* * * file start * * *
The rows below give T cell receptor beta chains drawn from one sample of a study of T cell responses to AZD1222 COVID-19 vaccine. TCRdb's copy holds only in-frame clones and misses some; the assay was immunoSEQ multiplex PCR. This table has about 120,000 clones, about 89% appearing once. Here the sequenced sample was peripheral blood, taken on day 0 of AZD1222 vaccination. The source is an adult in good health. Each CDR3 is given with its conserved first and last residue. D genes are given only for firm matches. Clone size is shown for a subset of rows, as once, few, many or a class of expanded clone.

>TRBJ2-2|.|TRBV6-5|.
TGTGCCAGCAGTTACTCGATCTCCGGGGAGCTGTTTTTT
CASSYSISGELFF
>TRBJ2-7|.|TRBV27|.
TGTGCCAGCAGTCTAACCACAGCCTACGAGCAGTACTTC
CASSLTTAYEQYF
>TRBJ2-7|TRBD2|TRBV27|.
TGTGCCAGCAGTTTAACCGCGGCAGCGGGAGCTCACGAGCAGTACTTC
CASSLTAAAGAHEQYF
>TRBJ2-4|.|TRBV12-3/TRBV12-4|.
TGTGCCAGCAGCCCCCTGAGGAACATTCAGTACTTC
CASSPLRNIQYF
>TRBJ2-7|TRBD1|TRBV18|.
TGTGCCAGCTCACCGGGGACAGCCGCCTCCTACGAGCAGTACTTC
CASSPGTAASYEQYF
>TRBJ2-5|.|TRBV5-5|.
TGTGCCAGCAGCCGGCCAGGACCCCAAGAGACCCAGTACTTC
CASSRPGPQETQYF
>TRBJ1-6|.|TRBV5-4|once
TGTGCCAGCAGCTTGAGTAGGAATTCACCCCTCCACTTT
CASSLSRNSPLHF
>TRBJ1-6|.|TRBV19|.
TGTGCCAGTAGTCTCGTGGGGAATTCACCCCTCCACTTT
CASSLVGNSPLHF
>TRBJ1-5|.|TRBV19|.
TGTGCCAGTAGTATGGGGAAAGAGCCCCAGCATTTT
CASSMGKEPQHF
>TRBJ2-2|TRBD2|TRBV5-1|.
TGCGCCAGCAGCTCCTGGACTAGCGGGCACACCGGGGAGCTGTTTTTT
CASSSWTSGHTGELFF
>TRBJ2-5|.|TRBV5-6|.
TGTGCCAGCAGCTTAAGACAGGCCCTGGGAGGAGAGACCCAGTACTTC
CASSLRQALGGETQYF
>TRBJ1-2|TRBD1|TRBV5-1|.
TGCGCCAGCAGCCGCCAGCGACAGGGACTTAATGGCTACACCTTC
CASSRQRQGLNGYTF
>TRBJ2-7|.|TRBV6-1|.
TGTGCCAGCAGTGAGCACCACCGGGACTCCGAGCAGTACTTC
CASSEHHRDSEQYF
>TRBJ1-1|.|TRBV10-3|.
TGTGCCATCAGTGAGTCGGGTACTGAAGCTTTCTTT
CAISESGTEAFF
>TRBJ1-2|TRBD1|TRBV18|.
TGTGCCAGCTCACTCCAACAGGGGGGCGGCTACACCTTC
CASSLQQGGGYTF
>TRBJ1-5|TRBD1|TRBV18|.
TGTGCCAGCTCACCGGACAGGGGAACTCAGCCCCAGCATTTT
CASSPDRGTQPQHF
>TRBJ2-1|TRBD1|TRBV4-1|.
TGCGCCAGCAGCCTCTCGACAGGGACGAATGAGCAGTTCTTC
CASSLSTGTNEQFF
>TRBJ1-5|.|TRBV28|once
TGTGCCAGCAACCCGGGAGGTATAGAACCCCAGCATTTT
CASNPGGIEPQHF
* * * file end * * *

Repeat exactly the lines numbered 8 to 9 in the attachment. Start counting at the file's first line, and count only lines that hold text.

>TRBJ2-7|TRBD2|TRBV27|.
TGTGCCAGCAGTTTAACCGCGGCAGCGGGAGCTCACGAGCAGTACTTC